Last year, I started a series of articles that looks at three low priced stocks (priced at $10 or lower) and evaluates whether or not they should be considered worthy of buying based on a number of various factors. The second round of this series was published on August 6th and the first stock I recommended as a buy was Alcoa, Inc. (NYSE:AA). Nearly seven months later, I still believe Alcoa is a solid company that will reward current shareholders over the coming years.
The comments I received from my prior article were mostly disagreements with my recommendation of Alcoa as a buy with readers saying things like the stock/company had nothing to offer, any investments made in Alcoa would not return any profit over the next couple of years, or giving recommendations of other companies such as Vale S.A. (NYSE:VALE) or Freeport-McMoRan Copper & Gold Inc. (NYSE:FCX).
The day I wrote the prior article, Alcoa was trading at $7.97. Yesterday, it closed at $12.03.
Looking at the chart below you can see that Alcoa has performed exceptionally well over the past several months, beating out the S&P along with the other stocks mentioned by a significant amount.
With this recent surge in price along with a PE ratio hovering around 40x, many investors may be looking to sell. While this is understandable (in fact, another SA author recently published a solid argument for doing so in his article here), I would urge current shareholders not to panic sell in this spot as I believe there is still plenty of room left for Alcoa's price to rise.
Financials and Recent Developments
Alcoa's bottom line is currently tied strongly to overall aluminum prices. This hasn't been good news for Alcoa as aluminum prices have declined over the past two years.
There are signs that prices are beginning to stabilize and possibly increase in the coming years. Looking at the charts on this page, you can see that since the beginning of February, the price of aluminum has increased.
If you look at the chart below, Alcoa's earnings and profit over the past five years don't appear impressive.
But considering the sharp decline in aluminum prices, Alcoa has done an admirable job of limiting the overall impact on its revenue and profit. Alcoa has accomplished this through increased productivity, a continued shift towards more downstream value-added segments (in its last yearly report, the company stated that over 50% of the company's revenue is now driven by value-added business segments), and restructuring to reduce costs.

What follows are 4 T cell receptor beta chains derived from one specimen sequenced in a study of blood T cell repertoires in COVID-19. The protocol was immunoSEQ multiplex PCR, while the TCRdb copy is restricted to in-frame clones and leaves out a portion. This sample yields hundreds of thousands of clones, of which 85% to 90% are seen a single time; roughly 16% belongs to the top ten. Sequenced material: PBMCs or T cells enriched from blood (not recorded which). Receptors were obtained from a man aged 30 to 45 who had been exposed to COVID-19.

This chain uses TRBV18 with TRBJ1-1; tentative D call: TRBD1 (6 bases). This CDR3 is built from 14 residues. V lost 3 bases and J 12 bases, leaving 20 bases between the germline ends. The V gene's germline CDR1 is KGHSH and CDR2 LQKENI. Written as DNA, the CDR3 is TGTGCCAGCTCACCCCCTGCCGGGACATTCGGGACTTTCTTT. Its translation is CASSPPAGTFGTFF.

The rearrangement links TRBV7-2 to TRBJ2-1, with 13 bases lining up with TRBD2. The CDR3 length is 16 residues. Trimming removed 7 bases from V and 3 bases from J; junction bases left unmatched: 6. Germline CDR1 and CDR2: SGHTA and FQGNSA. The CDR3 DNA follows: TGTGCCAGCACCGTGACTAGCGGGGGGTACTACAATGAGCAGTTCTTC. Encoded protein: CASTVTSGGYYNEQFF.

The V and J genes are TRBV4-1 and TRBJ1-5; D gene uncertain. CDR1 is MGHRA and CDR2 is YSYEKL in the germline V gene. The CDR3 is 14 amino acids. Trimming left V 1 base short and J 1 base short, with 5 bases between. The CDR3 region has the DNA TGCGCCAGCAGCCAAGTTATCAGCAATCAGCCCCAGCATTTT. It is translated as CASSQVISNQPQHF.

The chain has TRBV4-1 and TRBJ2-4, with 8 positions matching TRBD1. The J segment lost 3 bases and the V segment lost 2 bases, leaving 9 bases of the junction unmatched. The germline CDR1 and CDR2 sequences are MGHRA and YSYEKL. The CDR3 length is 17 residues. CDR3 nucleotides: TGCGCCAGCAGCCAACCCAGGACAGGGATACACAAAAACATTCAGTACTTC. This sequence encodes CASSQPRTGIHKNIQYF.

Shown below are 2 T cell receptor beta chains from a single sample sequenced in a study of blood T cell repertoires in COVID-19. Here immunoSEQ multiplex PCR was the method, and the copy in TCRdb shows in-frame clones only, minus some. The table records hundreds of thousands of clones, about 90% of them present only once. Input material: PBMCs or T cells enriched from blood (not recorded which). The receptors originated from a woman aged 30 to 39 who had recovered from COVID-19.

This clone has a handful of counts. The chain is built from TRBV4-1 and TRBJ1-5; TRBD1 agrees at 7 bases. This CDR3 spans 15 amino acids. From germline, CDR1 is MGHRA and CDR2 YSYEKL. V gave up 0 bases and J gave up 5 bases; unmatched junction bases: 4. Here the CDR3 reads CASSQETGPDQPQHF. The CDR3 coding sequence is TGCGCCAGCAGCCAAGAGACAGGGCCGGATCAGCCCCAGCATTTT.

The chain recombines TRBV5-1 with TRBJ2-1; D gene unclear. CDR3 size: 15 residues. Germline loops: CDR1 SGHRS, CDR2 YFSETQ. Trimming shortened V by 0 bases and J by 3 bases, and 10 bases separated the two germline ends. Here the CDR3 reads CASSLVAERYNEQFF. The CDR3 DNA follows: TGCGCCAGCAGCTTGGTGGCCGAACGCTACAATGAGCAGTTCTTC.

Alcoa has forecasted a 7% increase in global aluminum demand for 2014. I think this is a fair estimate considering a number of factors such as increased demand in the auto industry and recent efforts by the Chinese government to prevent overcapacity.
Alcoa's management has done a great job of improving working capital and reducing debt during difficult times. 2014 will be another challenging year for Alcoa, but I believe the company is up to the challenge. And as it continues to move more towards its value-added businesses, softening the impact of global aluminum prices, I believe Alcoa will flourish in the next three to four years.
While overcapacity is still an issue in this industry, I believe the problem has reached its peak and will not be as much of an issue in the coming years. With several industries (auto, aerospace, truck & trailers, beverage can packaging, and commercial building and construction) forecasted to see growth in the next year, I don't see overcapacity having as much of a negative impact as it has the past few years. As Alcoa continues to increase revenues from its value added businesses, increase profitability from its value-add innovation segment, and reduce costs associated to the commodity side of its business, I see no reason that the company and stock won't continue to succeed.
Disclosure: I have no positions in any stocks mentioned, and no plans to initiate any positions within the next 72 hours. I wrote this article myself, and it expresses my own opinions. I am not receiving compensation for it (other than from Seeking Alpha). I have no business relationship with any company whose stock is mentioned in this article.